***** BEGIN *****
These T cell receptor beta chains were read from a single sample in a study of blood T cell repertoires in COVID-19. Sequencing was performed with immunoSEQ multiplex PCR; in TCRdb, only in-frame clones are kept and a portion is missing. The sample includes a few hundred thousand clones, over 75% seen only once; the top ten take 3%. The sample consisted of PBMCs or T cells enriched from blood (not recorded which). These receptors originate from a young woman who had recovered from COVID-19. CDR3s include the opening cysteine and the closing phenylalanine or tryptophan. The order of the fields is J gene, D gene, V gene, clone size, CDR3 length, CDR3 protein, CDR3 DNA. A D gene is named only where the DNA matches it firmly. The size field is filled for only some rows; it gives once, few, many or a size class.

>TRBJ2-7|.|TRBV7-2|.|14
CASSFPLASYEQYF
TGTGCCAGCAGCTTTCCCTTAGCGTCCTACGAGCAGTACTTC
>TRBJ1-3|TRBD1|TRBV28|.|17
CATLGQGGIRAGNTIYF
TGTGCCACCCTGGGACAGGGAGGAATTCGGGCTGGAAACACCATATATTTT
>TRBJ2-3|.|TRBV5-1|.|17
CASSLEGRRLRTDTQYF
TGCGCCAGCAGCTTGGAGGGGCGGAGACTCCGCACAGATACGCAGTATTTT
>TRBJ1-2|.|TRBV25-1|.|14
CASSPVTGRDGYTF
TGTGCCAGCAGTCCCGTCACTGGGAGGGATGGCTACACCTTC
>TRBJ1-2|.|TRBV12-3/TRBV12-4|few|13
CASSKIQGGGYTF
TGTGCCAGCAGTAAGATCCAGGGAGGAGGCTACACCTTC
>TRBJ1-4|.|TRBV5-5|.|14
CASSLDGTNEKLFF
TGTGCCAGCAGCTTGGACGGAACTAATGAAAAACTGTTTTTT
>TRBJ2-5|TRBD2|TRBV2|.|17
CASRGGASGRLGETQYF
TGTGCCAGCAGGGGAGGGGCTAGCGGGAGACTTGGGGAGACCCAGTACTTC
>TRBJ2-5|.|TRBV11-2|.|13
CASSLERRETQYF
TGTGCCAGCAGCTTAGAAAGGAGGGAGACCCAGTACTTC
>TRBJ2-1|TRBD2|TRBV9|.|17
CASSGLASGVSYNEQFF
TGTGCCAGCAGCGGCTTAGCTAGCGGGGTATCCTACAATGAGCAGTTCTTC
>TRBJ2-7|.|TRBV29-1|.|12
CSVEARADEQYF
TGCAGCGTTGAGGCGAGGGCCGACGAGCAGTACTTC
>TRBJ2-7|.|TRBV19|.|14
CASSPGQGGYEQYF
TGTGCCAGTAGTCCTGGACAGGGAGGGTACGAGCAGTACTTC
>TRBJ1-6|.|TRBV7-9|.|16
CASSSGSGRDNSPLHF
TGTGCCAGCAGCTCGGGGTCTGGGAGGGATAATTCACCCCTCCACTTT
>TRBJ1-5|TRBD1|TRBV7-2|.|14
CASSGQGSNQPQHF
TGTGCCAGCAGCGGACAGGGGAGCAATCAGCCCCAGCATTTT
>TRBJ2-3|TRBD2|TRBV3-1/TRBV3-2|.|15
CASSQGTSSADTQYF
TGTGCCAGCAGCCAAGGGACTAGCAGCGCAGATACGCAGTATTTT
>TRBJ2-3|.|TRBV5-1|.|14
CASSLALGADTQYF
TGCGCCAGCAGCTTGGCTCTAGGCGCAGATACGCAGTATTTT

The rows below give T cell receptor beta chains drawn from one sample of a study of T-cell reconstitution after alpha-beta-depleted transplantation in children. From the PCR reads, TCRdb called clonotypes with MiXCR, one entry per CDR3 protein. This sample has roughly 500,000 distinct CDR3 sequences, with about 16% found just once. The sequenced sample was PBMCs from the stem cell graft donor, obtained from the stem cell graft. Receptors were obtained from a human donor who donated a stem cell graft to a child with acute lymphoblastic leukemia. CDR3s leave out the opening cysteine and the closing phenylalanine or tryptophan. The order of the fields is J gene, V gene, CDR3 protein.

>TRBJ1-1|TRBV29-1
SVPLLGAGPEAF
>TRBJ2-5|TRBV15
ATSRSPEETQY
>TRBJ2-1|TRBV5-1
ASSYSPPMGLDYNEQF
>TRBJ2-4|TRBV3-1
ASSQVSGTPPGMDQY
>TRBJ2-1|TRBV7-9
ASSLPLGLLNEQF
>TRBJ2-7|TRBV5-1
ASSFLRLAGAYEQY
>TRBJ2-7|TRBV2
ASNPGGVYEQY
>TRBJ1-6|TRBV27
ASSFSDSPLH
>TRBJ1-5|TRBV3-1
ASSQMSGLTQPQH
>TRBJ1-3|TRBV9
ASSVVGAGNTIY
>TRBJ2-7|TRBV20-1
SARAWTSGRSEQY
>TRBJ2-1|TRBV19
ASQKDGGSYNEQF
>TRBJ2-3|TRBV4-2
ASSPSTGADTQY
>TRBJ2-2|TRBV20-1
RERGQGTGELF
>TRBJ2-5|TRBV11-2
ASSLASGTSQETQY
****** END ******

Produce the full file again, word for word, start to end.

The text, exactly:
These T cell receptor beta chains were read from a single sample in a study of blood T cell repertoires in COVID-19. Sequencing was performed with immunoSEQ multiplex PCR; in TCRdb, only in-frame clones are kept and a portion is missing. The sample includes a few hundred thousand clones, over 75% seen only once; the top ten take 3%. The sample consisted of PBMCs or T cells enriched from blood (not recorded which). These receptors originate from a young woman who had recovered from COVID-19. CDR3s include the opening cysteine and the closing phenylalanine or tryptophan. The order of the fields is J gene, D gene, V gene, clone size, CDR3 length, CDR3 protein, CDR3 DNA. A D gene is named only where the DNA matches it firmly. The size field is filled for only some rows; it gives once, few, many or a size class.

>TRBJ2-7|.|TRBV7-2|.|14
CASSFPLASYEQYF
TGTGCCAGCAGCTTTCCCTTAGCGTCCTACGAGCAGTACTTC
>TRBJ1-3|TRBD1|TRBV28|.|17
CATLGQGGIRAGNTIYF
TGTGCCACCCTGGGACAGGGAGGAATTCGGGCTGGAAACACCATATATTTT
>TRBJ2-3|.|TRBV5-1|.|17
CASSLEGRRLRTDTQYF
TGCGCCAGCAGCTTGGAGGGGCGGAGACTCCGCACAGATACGCAGTATTTT
>TRBJ1-2|.|TRBV25-1|.|14
CASSPVTGRDGYTF
TGTGCCAGCAGTCCCGTCACTGGGAGGGATGGCTACACCTTC
>TRBJ1-2|.|TRBV12-3/TRBV12-4|few|13
CASSKIQGGGYTF
TGTGCCAGCAGTAAGATCCAGGGAGGAGGCTACACCTTC
>TRBJ1-4|.|TRBV5-5|.|14
CASSLDGTNEKLFF
TGTGCCAGCAGCTTGGACGGAACTAATGAAAAACTGTTTTTT
>TRBJ2-5|TRBD2|TRBV2|.|17
CASRGGASGRLGETQYF
TGTGCCAGCAGGGGAGGGGCTAGCGGGAGACTTGGGGAGACCCAGTACTTC
>TRBJ2-5|.|TRBV11-2|.|13
CASSLERRETQYF
TGTGCCAGCAGCTTAGAAAGGAGGGAGACCCAGTACTTC
>TRBJ2-1|TRBD2|TRBV9|.|17
CASSGLASGVSYNEQFF
TGTGCCAGCAGCGGCTTAGCTAGCGGGGTATCCTACAATGAGCAGTTCTTC
>TRBJ2-7|.|TRBV29-1|.|12
CSVEARADEQYF
TGCAGCGTTGAGGCGAGGGCCGACGAGCAGTACTTC
>TRBJ2-7|.|TRBV19|.|14
CASSPGQGGYEQYF
TGTGCCAGTAGTCCTGGACAGGGAGGGTACGAGCAGTACTTC
>TRBJ1-6|.|TRBV7-9|.|16
CASSSGSGRDNSPLHF
TGTGCCAGCAGCTCGGGGTCTGGGAGGGATAATTCACCCCTCCACTTT
>TRBJ1-5|TRBD1|TRBV7-2|.|14
CASSGQGSNQPQHF
TGTGCCAGCAGCGGACAGGGGAGCAATCAGCCCCAGCATTTT
>TRBJ2-3|TRBD2|TRBV3-1/TRBV3-2|.|15
CASSQGTSSADTQYF
TGTGCCAGCAGCCAAGGGACTAGCAGCGCAGATACGCAGTATTTT
>TRBJ2-3|.|TRBV5-1|.|14
CASSLALGADTQYF
TGCGCCAGCAGCTTGGCTCTAGGCGCAGATACGCAGTATTTT

The rows below give T cell receptor beta chains drawn from one sample of a study of T-cell reconstitution after alpha-beta-depleted transplantation in children. From the PCR reads, TCRdb called clonotypes with MiXCR, one entry per CDR3 protein. This sample has roughly 500,000 distinct CDR3 sequences, with about 16% found just once. The sequenced sample was PBMCs from the stem cell graft donor, obtained from the stem cell graft. Receptors were obtained from a human donor who donated a stem cell graft to a child with acute lymphoblastic leukemia. CDR3s leave out the opening cysteine and the closing phenylalanine or tryptophan. The order of the fields is J gene, V gene, CDR3 protein.

>TRBJ1-1|TRBV29-1
SVPLLGAGPEAF
>TRBJ2-5|TRBV15
ATSRSPEETQY
>TRBJ2-1|TRBV5-1
ASSYSPPMGLDYNEQF
>TRBJ2-4|TRBV3-1
ASSQVSGTPPGMDQY
>TRBJ2-1|TRBV7-9
ASSLPLGLLNEQF
>TRBJ2-7|TRBV5-1
ASSFLRLAGAYEQY
>TRBJ2-7|TRBV2
ASNPGGVYEQY
>TRBJ1-6|TRBV27
ASSFSDSPLH
>TRBJ1-5|TRBV3-1
ASSQMSGLTQPQH
>TRBJ1-3|TRBV9
ASSVVGAGNTIY
>TRBJ2-7|TRBV20-1
SARAWTSGRSEQY
>TRBJ2-1|TRBV19
ASQKDGGSYNEQF
>TRBJ2-3|TRBV4-2
ASSPSTGADTQY
>TRBJ2-2|TRBV20-1
RERGQGTGELF
>TRBJ2-5|TRBV11-2
ASSLASGTSQETQY